The Most Interesting Science News Articles of the Week
Each week we uncover the most interesting and informative articles from around the world, here are 10 of the coolest stories in science this week.
Microscopic, blobby-bodied tardigrades — also known as “water bears” — are famed for their ability to survive in extreme conditions, even appearing to come back from the dead.
Now, a new study reveals that special proteins coded into tardigrade DNA may be the secret to the creatures’ resuscitation superpowers. [Read more about the superpowers.]
Setting high records
The U.S. Air Force’s X-37B space plane is just eight days away from setting a record on its current clandestine mission.
If the robotic vehicle stays aloft until March 25, it will break the X-37B mission-duration mark of 674 days, which was established back in October 2014. [Read more about the near record.]
Any way you slice it, cheese is considered by many to be a favorite food, whether cut into cubes as a snack, grated over pasta, layered in a sandwich or melted as a topping for pizza.
In a recent study, scientists 3D-printed cheese and conducted a series of tests evaluating its texture, resilience and “meltability,” to see how this cheese from the future would stack up — on a structural level — against regular processed cheese. [Read more about printable cheese.]
After decades spent slowly disintegrating in high-security vaults, thousands of historic films of U.S. nuclear weapons tests have been salvaged, including some that have been newly declassified. The incredible footage shows enormous mushroom clouds ballooning over the horizon in what could be a doomsday flick.
About 6,500 of the films have been located so far, and now, an initial collection of 64 videos, all showing tests conducted by the LLNL, have been made available online. [Read more about the declassified footage.]
First time users
The chemical tetrahydrocannabinol (THC) in marijuana is known to trigger responses in brain regions related to thinking, perception, coordination and memory, and to have a lasting impact on users when taken frequently over time.
“We don’t really know what happens to a first-time user — we don’t know if one use will change the brain and make you more vulnerable to taking other drugs, for example,” Weiss told Live Science. [Read more about pot brain.]
Hungry, hungry arachnids
Each year, about 27 million tons of spiders consume somewhere between 440 million and 880 million tons of insects, new research finds.
Spiders are a very successful group of arthropods. They’re found everywhere from deserts to grasslands to forests to Arctic tundra. More than 45,000 individual species have been identified so far, Nyffeler and Birkhofer wrote. Scientists estimate that there are around 131 spiders per every square meter of land on the globe, and in some places up to 1,000 individuals in that area (about the size of a single mattress). [Read more about their voracious appetites.]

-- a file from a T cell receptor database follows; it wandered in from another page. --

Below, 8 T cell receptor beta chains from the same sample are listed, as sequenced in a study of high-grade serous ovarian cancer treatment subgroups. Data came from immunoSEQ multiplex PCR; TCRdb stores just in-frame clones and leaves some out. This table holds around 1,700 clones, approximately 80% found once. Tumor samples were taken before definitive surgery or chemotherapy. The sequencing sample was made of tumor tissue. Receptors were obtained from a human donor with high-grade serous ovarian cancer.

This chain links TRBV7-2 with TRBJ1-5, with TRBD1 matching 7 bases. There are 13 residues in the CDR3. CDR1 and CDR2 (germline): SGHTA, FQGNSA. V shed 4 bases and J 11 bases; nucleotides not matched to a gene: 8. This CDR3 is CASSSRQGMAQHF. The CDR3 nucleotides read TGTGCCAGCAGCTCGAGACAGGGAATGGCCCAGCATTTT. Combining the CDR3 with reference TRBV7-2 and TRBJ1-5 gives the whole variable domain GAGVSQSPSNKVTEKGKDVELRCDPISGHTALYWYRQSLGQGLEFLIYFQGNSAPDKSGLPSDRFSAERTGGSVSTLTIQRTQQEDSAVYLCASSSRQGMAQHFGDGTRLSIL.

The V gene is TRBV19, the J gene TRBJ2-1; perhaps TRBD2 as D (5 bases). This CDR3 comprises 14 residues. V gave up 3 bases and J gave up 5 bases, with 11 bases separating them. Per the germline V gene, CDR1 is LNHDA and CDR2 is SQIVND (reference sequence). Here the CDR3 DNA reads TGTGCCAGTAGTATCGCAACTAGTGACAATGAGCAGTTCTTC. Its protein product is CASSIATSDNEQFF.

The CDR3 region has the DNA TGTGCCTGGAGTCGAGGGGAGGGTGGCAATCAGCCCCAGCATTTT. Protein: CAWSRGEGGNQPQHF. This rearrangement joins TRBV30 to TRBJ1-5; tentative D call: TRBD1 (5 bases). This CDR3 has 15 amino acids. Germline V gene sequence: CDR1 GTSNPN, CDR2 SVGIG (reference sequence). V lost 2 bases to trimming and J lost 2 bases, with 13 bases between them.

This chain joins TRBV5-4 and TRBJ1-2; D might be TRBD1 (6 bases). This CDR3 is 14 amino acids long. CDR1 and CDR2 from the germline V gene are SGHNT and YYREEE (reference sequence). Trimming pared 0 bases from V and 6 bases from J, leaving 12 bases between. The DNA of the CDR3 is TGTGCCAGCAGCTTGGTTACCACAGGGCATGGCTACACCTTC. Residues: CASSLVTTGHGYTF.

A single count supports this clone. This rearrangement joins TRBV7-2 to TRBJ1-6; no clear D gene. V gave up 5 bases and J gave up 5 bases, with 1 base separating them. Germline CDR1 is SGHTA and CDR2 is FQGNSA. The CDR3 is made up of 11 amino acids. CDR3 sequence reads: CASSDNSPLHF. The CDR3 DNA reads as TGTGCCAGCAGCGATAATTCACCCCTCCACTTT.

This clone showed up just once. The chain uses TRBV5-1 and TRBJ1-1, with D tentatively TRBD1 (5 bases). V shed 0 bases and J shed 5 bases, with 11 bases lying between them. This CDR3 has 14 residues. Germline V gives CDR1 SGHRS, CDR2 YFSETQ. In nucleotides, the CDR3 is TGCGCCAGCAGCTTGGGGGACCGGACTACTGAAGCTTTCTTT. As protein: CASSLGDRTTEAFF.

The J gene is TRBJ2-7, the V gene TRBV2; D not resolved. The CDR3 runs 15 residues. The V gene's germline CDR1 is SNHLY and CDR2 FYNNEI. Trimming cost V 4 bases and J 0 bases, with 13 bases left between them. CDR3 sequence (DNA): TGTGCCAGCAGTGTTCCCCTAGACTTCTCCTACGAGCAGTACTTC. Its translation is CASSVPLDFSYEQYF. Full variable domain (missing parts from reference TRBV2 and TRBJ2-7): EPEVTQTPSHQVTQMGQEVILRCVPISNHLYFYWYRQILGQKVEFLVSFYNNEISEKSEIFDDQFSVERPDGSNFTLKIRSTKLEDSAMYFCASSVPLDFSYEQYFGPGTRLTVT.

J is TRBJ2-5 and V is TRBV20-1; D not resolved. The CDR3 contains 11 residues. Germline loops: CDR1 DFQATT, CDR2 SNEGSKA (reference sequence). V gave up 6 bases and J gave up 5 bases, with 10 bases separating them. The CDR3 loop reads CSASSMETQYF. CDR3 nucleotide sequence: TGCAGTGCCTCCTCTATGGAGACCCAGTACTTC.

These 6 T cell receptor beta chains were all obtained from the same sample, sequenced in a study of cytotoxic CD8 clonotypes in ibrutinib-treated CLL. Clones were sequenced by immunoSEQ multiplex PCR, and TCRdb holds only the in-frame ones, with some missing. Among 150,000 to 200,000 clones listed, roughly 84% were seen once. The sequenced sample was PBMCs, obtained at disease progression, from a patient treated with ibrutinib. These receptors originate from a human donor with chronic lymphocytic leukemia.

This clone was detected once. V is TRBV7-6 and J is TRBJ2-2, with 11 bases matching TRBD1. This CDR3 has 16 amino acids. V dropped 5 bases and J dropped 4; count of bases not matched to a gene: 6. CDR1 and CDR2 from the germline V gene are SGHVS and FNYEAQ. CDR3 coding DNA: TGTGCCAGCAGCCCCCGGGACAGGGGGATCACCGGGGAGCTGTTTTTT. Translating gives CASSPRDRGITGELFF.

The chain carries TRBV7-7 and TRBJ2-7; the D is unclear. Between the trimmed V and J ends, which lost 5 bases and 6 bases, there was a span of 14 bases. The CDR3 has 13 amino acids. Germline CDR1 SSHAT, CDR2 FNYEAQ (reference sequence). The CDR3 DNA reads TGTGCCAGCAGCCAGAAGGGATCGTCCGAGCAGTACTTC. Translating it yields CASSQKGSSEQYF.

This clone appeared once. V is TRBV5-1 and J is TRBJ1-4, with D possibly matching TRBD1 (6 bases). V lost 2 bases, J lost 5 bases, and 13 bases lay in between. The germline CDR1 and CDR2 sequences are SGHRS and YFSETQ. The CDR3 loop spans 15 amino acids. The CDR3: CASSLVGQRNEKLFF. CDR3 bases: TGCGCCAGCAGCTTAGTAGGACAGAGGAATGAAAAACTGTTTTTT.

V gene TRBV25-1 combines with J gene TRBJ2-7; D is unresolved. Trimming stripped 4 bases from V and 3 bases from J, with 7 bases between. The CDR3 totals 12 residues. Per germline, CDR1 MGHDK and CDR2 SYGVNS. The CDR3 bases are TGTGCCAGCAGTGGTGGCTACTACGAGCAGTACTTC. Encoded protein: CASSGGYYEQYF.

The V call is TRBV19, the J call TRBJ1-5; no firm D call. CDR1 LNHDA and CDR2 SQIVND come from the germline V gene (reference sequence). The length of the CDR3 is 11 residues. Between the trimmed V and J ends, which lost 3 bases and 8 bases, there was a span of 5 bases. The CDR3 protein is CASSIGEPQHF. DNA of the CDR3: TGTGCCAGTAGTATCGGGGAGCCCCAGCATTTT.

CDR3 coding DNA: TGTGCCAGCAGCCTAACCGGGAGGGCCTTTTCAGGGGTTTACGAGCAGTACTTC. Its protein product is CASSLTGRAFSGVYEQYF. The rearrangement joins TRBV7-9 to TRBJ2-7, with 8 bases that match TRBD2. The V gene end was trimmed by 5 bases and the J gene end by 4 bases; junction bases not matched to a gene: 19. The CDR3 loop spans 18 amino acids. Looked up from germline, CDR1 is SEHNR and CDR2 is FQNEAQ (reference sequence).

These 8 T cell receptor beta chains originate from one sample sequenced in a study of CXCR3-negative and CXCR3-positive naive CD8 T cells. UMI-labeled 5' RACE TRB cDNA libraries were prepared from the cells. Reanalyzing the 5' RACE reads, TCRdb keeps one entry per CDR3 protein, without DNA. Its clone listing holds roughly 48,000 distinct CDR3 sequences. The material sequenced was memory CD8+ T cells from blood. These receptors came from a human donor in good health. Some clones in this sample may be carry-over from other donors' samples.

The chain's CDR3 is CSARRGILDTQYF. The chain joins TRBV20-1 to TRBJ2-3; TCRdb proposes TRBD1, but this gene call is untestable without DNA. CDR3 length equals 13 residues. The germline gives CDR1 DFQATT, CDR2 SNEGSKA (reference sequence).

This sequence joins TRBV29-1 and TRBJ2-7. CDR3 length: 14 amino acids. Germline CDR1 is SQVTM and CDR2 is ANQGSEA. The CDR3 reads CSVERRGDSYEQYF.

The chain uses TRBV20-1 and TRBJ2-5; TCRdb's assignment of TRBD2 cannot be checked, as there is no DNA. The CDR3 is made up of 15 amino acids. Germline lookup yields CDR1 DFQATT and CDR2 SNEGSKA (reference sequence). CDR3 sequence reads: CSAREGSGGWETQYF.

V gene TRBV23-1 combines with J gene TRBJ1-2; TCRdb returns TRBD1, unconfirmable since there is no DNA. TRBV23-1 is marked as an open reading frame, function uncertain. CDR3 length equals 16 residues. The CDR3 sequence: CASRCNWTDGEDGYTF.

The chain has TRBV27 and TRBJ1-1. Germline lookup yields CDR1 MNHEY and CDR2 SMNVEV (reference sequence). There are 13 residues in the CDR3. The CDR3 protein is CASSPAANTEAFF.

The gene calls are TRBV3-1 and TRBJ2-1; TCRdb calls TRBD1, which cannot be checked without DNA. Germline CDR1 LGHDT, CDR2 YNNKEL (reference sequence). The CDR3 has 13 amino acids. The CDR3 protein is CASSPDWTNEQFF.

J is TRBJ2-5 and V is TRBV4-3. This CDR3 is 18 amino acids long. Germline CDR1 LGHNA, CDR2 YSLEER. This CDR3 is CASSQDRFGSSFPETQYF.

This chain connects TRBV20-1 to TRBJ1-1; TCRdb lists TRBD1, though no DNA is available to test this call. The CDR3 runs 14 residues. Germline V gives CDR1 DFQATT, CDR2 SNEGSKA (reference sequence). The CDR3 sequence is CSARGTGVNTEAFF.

Health and climate change
Climate change is poised to affect the health of Americans in every part of the country, a new report says.
But few Americans are aware of the impact climate change has on health, according to the report. Only about a third of Americans can name a specific way climate change affects people’s health, according to the report. [Read more about climate change’s affects.]
Life without the EPA
Acid rain devouring New England forests. Homes built on toxic sites. Unswimmable rivers and cities cloaked in smog. The United States looked very different before the Environmental Protection Agency (EPA) arrived, but a recent Congressional bill calls for the agency’s abolition.
So Americans may wonder: What would life be like without the EPA? [Read more about the EPA’s importance.]
Scientists have discovered what may be the world’s oldest plant-like fossils, found in sedimentary rocks in central India. The preserved specimens are estimated to be 1.6 billion years old, and contain structures like those found in red algae.
The two types of fossils that researchers recently identified resembled red algae — one specimen was composed of filaments and another was made of more robust structures. The ancient specimens are 400 million years older than previous fossil algae discoveries, and hint that multicellular life evolved on Earth far earlier than was once thought. [Read more about the oldest fossils.]
A 1,000-year-old circular tomb, whose walls are decorated with colorful murals, has been discovered in Datong City, in northern China.
The murals on the walls show servants, cranes and numerous articles of clothing that hang on several stands, their colors still vibrant despite the passage of a millennia. [Read more about the vibrant murals.]